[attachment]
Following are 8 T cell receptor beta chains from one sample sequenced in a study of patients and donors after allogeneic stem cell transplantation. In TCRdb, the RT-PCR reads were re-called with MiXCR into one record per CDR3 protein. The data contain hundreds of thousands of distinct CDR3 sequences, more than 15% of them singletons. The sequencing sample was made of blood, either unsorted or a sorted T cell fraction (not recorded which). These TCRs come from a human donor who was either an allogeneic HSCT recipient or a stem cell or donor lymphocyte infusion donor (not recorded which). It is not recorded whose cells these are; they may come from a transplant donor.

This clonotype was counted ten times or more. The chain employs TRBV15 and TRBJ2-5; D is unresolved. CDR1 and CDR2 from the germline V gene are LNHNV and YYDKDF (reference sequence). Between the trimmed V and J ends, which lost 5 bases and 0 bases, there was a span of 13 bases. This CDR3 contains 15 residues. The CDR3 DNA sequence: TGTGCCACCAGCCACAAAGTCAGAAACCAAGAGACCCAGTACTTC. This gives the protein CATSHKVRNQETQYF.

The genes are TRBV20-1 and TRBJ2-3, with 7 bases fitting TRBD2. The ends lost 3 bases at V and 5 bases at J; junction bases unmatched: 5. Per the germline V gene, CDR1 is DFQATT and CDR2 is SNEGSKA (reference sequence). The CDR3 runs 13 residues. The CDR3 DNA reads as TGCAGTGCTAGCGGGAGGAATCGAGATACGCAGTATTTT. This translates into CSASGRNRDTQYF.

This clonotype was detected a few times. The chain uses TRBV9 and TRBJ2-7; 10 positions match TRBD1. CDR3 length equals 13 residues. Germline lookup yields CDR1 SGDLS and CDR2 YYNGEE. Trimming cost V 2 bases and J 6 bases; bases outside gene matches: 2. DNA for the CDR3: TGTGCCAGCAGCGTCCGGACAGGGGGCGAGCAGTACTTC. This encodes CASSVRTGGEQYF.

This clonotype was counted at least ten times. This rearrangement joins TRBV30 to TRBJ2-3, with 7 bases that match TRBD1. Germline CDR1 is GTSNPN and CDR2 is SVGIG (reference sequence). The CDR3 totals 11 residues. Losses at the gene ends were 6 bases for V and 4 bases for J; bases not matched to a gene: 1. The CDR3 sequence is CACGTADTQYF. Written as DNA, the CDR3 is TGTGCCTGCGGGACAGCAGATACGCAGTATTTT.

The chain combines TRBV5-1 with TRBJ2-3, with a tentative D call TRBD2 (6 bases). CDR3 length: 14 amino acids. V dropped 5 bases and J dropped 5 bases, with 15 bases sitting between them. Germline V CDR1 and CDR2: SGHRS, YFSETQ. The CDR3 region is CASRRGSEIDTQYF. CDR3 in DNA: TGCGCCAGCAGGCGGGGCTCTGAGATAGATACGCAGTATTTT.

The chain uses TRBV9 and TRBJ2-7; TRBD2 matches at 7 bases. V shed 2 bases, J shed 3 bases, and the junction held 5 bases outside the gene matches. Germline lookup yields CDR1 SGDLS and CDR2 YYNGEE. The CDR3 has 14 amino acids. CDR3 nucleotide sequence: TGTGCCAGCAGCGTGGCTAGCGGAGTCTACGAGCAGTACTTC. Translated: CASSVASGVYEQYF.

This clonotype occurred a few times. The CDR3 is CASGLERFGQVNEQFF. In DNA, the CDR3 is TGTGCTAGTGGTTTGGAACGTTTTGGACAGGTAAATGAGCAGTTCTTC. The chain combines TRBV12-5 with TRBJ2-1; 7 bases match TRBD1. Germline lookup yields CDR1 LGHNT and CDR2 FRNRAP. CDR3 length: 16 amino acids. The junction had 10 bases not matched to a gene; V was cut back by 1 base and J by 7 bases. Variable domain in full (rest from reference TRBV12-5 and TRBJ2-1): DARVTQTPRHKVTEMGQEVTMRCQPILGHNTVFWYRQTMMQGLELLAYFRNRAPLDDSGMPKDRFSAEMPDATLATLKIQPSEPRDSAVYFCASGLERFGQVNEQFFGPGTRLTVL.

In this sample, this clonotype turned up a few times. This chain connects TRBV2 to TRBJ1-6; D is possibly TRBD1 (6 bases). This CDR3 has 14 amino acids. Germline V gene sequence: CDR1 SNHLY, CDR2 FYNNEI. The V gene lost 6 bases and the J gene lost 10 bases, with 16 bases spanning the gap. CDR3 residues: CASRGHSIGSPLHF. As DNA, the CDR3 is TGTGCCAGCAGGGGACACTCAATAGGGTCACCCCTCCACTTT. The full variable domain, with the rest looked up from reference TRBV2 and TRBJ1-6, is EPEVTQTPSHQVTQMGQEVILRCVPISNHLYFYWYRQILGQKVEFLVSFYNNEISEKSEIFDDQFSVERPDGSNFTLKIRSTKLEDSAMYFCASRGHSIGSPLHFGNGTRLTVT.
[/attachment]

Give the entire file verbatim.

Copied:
Following are 8 T cell receptor beta chains from one sample sequenced in a study of patients and donors after allogeneic stem cell transplantation. In TCRdb, the RT-PCR reads were re-called with MiXCR into one record per CDR3 protein. The data contain hundreds of thousands of distinct CDR3 sequences, more than 15% of them singletons. The sequencing sample was made of blood, either unsorted or a sorted T cell fraction (not recorded which). These TCRs come from a human donor who was either an allogeneic HSCT recipient or a stem cell or donor lymphocyte infusion donor (not recorded which). It is not recorded whose cells these are; they may come from a transplant donor.

This clonotype was counted ten times or more. The chain employs TRBV15 and TRBJ2-5; D is unresolved. CDR1 and CDR2 from the germline V gene are LNHNV and YYDKDF (reference sequence). Between the trimmed V and J ends, which lost 5 bases and 0 bases, there was a span of 13 bases. This CDR3 contains 15 residues. The CDR3 DNA sequence: TGTGCCACCAGCCACAAAGTCAGAAACCAAGAGACCCAGTACTTC. This gives the protein CATSHKVRNQETQYF.

The genes are TRBV20-1 and TRBJ2-3, with 7 bases fitting TRBD2. The ends lost 3 bases at V and 5 bases at J; junction bases unmatched: 5. Per the germline V gene, CDR1 is DFQATT and CDR2 is SNEGSKA (reference sequence). The CDR3 runs 13 residues. The CDR3 DNA reads as TGCAGTGCTAGCGGGAGGAATCGAGATACGCAGTATTTT. This translates into CSASGRNRDTQYF.

This clonotype was detected a few times. The chain uses TRBV9 and TRBJ2-7; 10 positions match TRBD1. CDR3 length equals 13 residues. Germline lookup yields CDR1 SGDLS and CDR2 YYNGEE. Trimming cost V 2 bases and J 6 bases; bases outside gene matches: 2. DNA for the CDR3: TGTGCCAGCAGCGTCCGGACAGGGGGCGAGCAGTACTTC. This encodes CASSVRTGGEQYF.

This clonotype was counted at least ten times. This rearrangement joins TRBV30 to TRBJ2-3, with 7 bases that match TRBD1. Germline CDR1 is GTSNPN and CDR2 is SVGIG (reference sequence). The CDR3 totals 11 residues. Losses at the gene ends were 6 bases for V and 4 bases for J; bases not matched to a gene: 1. The CDR3 sequence is CACGTADTQYF. Written as DNA, the CDR3 is TGTGCCTGCGGGACAGCAGATACGCAGTATTTT.

The chain combines TRBV5-1 with TRBJ2-3, with a tentative D call TRBD2 (6 bases). CDR3 length: 14 amino acids. V dropped 5 bases and J dropped 5 bases, with 15 bases sitting between them. Germline V CDR1 and CDR2: SGHRS, YFSETQ. The CDR3 region is CASRRGSEIDTQYF. CDR3 in DNA: TGCGCCAGCAGGCGGGGCTCTGAGATAGATACGCAGTATTTT.

The chain uses TRBV9 and TRBJ2-7; TRBD2 matches at 7 bases. V shed 2 bases, J shed 3 bases, and the junction held 5 bases outside the gene matches. Germline lookup yields CDR1 SGDLS and CDR2 YYNGEE. The CDR3 has 14 amino acids. CDR3 nucleotide sequence: TGTGCCAGCAGCGTGGCTAGCGGAGTCTACGAGCAGTACTTC. Translated: CASSVASGVYEQYF.

This clonotype occurred a few times. The CDR3 is CASGLERFGQVNEQFF. In DNA, the CDR3 is TGTGCTAGTGGTTTGGAACGTTTTGGACAGGTAAATGAGCAGTTCTTC. The chain combines TRBV12-5 with TRBJ2-1; 7 bases match TRBD1. Germline lookup yields CDR1 LGHNT and CDR2 FRNRAP. CDR3 length: 16 amino acids. The junction had 10 bases not matched to a gene; V was cut back by 1 base and J by 7 bases. Variable domain in full (rest from reference TRBV12-5 and TRBJ2-1): DARVTQTPRHKVTEMGQEVTMRCQPILGHNTVFWYRQTMMQGLELLAYFRNRAPLDDSGMPKDRFSAEMPDATLATLKIQPSEPRDSAVYFCASGLERFGQVNEQFFGPGTRLTVL.

In this sample, this clonotype turned up a few times. This chain connects TRBV2 to TRBJ1-6; D is possibly TRBD1 (6 bases). This CDR3 has 14 amino acids. Germline V gene sequence: CDR1 SNHLY, CDR2 FYNNEI. The V gene lost 6 bases and the J gene lost 10 bases, with 16 bases spanning the gap. CDR3 residues: CASRGHSIGSPLHF. As DNA, the CDR3 is TGTGCCAGCAGGGGACACTCAATAGGGTCACCCCTCCACTTT. The full variable domain, with the rest looked up from reference TRBV2 and TRBJ1-6, is EPEVTQTPSHQVTQMGQEVILRCVPISNHLYFYWYRQILGQKVEFLVSFYNNEISEKSEIFDDQFSVERPDGSNFTLKIRSTKLEDSAMYFCASRGHSIGSPLHFGNGTRLTVT.